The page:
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It is common knowledge that Java optimizes the substring operation for
the case where you generate a lot of substrings of the same source
string. It does this by using the
(value, offset, count) way of
storing the information. See an example below:
In the above diagram you see the strings “Hello” and “World!” derived
from “Hello World!” and the way they are represented in the heap: there
is one character array containing “Hello World!” and two references to
it. This method of storage is advantageous in some cases, for example
for a compiler which tokenizes source files. In other instances it may
lead you to an OutOfMemorError (if you are routinely reading long
strings and only keeping a small part of it - but the above mechanism
prevents the GC from collecting the original String buffer). Some even
call it a
wouldn’t go so far, but it’s certainly a leaky abstraction because you
were forced to do the following to ensure that a copy was made:
new String(str.substring(5, 6)).
This all changed in May of 2012 or Java 7u6. The pendulum is swung back and now full copies are made by default. What does this mean for you?
- For most probably it is just a nice piece of Java trivia
- If you are writing parsers and such, you can not rely any more on the implicit caching provided by String. You will need to implement a similar mechanism based on buffering and a custom implementation of CharSequence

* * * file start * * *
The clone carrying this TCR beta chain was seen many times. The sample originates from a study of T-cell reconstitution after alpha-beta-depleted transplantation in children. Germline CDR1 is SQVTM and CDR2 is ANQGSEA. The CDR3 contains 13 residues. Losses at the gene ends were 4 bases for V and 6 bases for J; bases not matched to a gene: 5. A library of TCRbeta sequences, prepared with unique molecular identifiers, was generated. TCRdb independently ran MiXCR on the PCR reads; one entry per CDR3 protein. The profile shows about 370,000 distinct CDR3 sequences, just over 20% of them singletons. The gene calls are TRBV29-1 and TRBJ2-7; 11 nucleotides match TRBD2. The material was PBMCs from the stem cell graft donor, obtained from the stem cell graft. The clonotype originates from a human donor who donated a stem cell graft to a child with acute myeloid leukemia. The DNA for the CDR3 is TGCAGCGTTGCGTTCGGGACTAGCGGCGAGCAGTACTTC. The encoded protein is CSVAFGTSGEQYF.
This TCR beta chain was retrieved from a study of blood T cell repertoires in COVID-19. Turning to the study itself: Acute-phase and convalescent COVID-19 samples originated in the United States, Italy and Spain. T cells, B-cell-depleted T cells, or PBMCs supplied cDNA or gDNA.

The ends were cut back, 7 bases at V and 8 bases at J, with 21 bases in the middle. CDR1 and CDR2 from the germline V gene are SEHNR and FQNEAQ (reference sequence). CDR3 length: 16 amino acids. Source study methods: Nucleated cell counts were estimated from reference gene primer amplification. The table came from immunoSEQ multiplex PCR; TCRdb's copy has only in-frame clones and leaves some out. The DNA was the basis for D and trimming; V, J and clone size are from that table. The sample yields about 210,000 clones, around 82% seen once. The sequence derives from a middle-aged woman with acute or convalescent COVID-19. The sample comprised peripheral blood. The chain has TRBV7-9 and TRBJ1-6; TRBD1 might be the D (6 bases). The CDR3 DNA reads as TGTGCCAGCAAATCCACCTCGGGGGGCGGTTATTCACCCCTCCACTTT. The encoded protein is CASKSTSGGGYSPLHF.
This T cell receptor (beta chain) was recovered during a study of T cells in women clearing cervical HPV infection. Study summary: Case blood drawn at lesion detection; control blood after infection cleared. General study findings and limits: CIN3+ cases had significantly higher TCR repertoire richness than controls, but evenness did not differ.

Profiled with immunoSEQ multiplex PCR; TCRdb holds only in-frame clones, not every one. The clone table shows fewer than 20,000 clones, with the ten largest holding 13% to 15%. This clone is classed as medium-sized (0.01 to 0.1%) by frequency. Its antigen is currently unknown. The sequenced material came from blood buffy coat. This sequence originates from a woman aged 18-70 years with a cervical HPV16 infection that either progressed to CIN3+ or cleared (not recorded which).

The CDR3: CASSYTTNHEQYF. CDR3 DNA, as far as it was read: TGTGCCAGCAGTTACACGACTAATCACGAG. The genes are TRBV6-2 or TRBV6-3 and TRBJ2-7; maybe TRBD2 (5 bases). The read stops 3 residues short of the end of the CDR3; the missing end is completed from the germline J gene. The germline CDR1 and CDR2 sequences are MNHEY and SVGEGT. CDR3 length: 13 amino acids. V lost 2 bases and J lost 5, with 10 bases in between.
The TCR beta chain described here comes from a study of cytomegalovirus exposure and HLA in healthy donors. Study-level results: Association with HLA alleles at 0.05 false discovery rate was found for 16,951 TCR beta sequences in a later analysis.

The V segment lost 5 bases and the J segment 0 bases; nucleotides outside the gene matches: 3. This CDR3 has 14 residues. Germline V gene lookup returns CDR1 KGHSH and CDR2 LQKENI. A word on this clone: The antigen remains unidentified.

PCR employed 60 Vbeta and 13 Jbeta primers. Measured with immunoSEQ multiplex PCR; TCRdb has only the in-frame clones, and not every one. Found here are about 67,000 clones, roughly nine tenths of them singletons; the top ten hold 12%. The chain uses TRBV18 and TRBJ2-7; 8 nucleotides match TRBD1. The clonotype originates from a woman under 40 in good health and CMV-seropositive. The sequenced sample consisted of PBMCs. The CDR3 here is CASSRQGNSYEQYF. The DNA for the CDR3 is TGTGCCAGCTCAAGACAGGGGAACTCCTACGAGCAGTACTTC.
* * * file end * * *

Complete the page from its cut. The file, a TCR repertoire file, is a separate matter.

- If you were doing
new String(str.substring)to force a copy of the character buffer, you can stop as soon as you update to the latest Java 7 (and you need to do that quite soon since Java 6 is being EOLd as we speak).
Thankfully the development of Java is an open process and such information is at the fingertips of everyone!
A couple of more references (since we don’t say pointers in Java :-)) related to Strings:
- If you are storing the same string over and over again (maybe you’re parsing messages from a socket for example), you should read up on alternatives to String.intern() (and also consider reading chapter 50 from the second edition of Effective Java: Avoid strings where other types are more appropriate)
- Look into (and do benchmarks before using them!) options like UseCompressedStrings (which seems to have been removed), UseStringCache and StringCache
Hope I didn’t strung you along too much and you found this useful! Until
- Attila Balazs
Meta: this post is part of the Java Advent
Calendar and is licensed under the Creative Commons 3.0 Attribution license. If you like it, please spread the word by sharing, tweeting, FB, G+ and so on! Want to write for the blog? We are looking for contributors to fill all 24 slot and would love to have your contribution! Contact Attila Balazs to contribute!